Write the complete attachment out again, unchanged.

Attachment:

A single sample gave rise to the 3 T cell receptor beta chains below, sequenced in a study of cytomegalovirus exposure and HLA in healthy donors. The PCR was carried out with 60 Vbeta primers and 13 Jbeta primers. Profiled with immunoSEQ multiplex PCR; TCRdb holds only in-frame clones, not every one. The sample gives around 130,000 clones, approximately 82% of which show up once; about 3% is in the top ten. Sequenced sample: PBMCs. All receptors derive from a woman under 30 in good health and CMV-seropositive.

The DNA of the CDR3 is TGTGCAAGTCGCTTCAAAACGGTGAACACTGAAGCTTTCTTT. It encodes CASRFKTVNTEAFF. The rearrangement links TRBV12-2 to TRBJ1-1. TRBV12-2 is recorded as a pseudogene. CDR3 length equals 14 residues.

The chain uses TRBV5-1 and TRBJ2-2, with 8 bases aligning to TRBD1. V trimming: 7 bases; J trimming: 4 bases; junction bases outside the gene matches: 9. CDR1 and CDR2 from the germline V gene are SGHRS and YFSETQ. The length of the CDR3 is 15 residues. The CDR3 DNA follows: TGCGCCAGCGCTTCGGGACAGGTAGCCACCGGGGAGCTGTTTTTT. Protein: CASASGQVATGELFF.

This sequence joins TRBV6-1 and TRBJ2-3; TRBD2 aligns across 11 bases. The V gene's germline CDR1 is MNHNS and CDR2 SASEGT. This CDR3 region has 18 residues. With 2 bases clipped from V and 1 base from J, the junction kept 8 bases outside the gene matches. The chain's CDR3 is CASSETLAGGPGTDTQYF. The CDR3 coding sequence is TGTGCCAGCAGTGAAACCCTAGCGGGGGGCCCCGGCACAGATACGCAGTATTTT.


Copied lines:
A single sample gave rise to the 3 T cell receptor beta chains below, sequenced in a study of cytomegalovirus exposure and HLA in healthy donors. The PCR was carried out with 60 Vbeta primers and 13 Jbeta primers. Profiled with immunoSEQ multiplex PCR; TCRdb holds only in-frame clones, not every one. The sample gives around 130,000 clones, approximately 82% of which show up once; about 3% is in the top ten. Sequenced sample: PBMCs. All receptors derive from a woman under 30 in good health and CMV-seropositive.

The DNA of the CDR3 is TGTGCAAGTCGCTTCAAAACGGTGAACACTGAAGCTTTCTTT. It encodes CASRFKTVNTEAFF. The rearrangement links TRBV12-2 to TRBJ1-1. TRBV12-2 is recorded as a pseudogene. CDR3 length equals 14 residues.

The chain uses TRBV5-1 and TRBJ2-2, with 8 bases aligning to TRBD1. V trimming: 7 bases; J trimming: 4 bases; junction bases outside the gene matches: 9. CDR1 and CDR2 from the germline V gene are SGHRS and YFSETQ. The length of the CDR3 is 15 residues. The CDR3 DNA follows: TGCGCCAGCGCTTCGGGACAGGTAGCCACCGGGGAGCTGTTTTTT. Protein: CASASGQVATGELFF.

This sequence joins TRBV6-1 and TRBJ2-3; TRBD2 aligns across 11 bases. The V gene's germline CDR1 is MNHNS and CDR2 SASEGT. This CDR3 region has 18 residues. With 2 bases clipped from V and 1 base from J, the junction kept 8 bases outside the gene matches. The chain's CDR3 is CASSETLAGGPGTDTQYF. The CDR3 coding sequence is TGTGCCAGCAGTGAAACCCTAGCGGGGGGCCCCGGCACAGATACGCAGTATTTT.